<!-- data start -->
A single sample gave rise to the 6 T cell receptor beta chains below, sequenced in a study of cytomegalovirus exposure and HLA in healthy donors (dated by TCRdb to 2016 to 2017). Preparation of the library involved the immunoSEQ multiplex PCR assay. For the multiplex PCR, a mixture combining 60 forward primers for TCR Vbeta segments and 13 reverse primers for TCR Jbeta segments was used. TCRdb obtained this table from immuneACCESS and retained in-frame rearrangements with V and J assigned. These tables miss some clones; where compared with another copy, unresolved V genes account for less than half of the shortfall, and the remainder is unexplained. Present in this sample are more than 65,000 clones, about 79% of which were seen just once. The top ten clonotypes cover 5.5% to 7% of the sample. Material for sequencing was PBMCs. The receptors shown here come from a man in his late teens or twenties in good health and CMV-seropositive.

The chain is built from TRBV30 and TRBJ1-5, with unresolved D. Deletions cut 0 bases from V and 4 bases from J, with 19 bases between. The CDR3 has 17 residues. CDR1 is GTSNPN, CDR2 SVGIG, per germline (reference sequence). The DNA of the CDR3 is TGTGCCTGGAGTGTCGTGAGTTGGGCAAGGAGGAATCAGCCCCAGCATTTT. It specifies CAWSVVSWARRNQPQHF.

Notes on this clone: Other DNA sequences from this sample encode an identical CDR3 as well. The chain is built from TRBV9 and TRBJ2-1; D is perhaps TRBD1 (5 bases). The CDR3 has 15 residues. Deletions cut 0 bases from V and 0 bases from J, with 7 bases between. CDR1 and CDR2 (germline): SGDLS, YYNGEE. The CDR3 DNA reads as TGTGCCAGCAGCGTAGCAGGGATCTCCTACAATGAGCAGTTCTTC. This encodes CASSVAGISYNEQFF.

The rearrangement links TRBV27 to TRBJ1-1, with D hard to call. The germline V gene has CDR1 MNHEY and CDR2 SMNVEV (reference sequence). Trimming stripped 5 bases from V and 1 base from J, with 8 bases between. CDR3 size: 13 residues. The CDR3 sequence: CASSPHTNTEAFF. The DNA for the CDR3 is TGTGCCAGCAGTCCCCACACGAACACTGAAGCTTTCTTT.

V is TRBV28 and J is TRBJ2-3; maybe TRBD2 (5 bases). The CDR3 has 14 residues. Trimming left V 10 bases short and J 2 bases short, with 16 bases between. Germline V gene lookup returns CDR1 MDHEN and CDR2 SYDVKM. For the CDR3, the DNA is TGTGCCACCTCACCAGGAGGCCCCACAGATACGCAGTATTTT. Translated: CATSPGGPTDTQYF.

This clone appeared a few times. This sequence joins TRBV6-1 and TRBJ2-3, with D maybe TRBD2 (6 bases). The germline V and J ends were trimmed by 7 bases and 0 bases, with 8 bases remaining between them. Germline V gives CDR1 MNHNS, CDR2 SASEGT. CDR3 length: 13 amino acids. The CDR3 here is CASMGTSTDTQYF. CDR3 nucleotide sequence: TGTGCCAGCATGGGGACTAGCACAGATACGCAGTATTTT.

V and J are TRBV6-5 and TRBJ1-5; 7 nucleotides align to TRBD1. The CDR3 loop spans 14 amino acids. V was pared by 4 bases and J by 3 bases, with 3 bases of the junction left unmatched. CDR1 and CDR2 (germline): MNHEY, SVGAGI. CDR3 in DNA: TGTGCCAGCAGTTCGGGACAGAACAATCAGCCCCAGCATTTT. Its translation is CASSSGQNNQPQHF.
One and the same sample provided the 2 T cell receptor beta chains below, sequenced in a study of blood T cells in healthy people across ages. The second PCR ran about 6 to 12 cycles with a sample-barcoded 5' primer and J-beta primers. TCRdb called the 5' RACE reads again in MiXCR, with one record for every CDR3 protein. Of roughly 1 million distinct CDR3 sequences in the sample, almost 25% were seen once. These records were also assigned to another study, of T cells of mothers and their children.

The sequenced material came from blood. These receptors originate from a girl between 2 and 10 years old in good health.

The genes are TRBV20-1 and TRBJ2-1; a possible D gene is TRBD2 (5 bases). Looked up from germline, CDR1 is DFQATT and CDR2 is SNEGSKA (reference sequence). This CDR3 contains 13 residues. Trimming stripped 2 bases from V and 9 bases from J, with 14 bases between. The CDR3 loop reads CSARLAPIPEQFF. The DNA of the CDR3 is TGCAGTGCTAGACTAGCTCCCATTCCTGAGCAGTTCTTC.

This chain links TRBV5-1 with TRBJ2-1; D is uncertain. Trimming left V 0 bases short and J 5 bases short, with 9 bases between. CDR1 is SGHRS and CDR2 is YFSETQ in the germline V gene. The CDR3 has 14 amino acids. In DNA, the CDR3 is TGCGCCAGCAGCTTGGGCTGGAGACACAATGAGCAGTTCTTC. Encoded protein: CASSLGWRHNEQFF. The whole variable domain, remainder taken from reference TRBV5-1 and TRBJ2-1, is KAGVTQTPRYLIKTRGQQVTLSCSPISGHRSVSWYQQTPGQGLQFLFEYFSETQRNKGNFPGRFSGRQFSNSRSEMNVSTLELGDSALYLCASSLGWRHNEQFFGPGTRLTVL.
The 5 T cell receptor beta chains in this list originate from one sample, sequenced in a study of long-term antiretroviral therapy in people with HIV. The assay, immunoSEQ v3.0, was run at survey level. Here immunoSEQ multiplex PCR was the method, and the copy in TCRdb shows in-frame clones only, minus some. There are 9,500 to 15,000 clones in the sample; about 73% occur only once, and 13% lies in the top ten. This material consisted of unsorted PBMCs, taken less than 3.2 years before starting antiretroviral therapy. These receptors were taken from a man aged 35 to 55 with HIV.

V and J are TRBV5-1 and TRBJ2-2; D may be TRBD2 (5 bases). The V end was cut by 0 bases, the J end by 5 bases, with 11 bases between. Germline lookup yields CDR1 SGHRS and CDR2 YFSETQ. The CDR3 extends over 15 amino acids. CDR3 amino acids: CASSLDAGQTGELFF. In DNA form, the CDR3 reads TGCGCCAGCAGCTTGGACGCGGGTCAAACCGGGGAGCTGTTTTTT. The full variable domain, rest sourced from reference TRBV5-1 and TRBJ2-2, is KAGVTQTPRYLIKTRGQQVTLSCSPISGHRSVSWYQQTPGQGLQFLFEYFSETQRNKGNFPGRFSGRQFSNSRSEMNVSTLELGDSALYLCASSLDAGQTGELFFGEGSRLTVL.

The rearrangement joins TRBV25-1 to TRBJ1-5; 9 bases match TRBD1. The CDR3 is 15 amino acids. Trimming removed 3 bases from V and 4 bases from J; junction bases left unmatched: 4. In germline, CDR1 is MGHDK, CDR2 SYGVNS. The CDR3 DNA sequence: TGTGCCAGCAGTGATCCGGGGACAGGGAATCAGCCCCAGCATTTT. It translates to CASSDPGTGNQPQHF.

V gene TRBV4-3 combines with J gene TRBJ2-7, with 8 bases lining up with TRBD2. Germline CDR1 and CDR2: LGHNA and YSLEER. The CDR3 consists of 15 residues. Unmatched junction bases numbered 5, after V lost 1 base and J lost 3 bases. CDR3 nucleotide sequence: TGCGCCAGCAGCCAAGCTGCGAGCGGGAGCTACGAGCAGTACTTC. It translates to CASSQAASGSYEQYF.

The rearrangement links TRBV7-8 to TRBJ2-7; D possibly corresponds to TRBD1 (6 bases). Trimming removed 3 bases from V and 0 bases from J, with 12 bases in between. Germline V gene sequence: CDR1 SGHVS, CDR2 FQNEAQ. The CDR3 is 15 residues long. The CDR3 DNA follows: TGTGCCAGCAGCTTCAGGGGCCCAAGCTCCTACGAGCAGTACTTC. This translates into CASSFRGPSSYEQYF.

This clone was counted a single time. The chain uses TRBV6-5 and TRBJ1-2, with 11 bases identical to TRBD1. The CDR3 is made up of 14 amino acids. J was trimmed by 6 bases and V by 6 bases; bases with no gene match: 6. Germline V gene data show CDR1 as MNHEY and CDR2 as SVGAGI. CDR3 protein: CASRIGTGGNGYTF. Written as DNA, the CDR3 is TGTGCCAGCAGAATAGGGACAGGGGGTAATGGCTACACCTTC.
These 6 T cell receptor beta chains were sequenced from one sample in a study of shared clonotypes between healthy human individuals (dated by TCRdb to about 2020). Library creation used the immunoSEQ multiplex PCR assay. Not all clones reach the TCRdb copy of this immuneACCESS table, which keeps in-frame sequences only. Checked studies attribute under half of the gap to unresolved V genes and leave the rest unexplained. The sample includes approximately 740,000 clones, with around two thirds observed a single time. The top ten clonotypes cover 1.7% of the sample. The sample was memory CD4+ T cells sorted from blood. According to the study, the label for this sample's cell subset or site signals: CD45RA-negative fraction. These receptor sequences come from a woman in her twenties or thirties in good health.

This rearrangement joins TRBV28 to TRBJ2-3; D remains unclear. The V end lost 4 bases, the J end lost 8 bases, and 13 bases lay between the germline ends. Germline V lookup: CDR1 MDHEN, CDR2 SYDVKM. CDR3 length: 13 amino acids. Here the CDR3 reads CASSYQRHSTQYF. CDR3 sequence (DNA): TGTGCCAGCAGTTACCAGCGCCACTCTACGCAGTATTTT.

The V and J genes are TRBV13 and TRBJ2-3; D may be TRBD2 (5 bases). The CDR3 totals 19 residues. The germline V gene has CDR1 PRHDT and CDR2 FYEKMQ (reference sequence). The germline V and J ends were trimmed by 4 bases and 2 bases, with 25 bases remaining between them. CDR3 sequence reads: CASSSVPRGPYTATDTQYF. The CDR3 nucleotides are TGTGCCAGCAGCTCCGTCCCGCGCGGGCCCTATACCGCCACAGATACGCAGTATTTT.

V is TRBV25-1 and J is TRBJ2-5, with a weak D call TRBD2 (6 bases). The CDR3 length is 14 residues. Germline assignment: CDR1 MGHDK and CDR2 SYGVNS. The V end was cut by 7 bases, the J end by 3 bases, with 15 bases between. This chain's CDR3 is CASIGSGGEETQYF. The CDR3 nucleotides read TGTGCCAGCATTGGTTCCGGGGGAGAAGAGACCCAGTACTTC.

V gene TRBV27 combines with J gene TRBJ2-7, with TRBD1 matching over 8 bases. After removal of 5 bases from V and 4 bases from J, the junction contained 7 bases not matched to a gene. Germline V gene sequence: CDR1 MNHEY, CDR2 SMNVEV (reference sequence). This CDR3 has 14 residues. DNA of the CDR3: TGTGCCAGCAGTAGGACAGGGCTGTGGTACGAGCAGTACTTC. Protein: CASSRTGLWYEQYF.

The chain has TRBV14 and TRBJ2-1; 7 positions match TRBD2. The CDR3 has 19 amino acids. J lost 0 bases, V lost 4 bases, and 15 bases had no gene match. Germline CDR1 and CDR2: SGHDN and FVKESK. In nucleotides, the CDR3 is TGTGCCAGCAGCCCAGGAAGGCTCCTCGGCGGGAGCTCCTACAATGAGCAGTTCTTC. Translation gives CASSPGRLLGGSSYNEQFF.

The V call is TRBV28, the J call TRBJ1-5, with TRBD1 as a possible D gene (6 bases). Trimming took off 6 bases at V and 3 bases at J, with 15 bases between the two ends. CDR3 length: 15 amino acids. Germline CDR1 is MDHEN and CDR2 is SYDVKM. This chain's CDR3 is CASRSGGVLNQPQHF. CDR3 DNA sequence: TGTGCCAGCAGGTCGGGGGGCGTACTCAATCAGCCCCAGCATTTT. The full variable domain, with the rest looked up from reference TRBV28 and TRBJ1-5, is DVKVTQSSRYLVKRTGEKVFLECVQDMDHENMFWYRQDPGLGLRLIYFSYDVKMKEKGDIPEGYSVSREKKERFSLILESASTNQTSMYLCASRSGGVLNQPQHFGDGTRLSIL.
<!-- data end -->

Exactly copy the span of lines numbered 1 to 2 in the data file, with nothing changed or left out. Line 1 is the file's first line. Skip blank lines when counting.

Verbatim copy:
A single sample gave rise to the 6 T cell receptor beta chains below, sequenced in a study of cytomegalovirus exposure and HLA in healthy donors (dated by TCRdb to 2016 to 2017). Preparation of the library involved the immunoSEQ multiplex PCR assay. For the multiplex PCR, a mixture combining 60 forward primers for TCR Vbeta segments and 13 reverse primers for TCR Jbeta segments was used. TCRdb obtained this table from immuneACCESS and retained in-frame rearrangements with V and J assigned. These tables miss some clones; where compared with another copy, unresolved V genes account for less than half of the shortfall, and the remainder is unexplained. Present in this sample are more than 65,000 clones, about 79% of which were seen just once. The top ten clonotypes cover 5.5% to 7% of the sample. Material for sequencing was PBMCs. The receptors shown here come from a man in his late teens or twenties in good health and CMV-seropositive.

The chain is built from TRBV30 and TRBJ1-5, with unresolved D. Deletions cut 0 bases from V and 4 bases from J, with 19 bases between. The CDR3 has 17 residues. CDR1 is GTSNPN, CDR2 SVGIG, per germline (reference sequence). The DNA of the CDR3 is TGTGCCTGGAGTGTCGTGAGTTGGGCAAGGAGGAATCAGCCCCAGCATTTT. It specifies CAWSVVSWARRNQPQHF.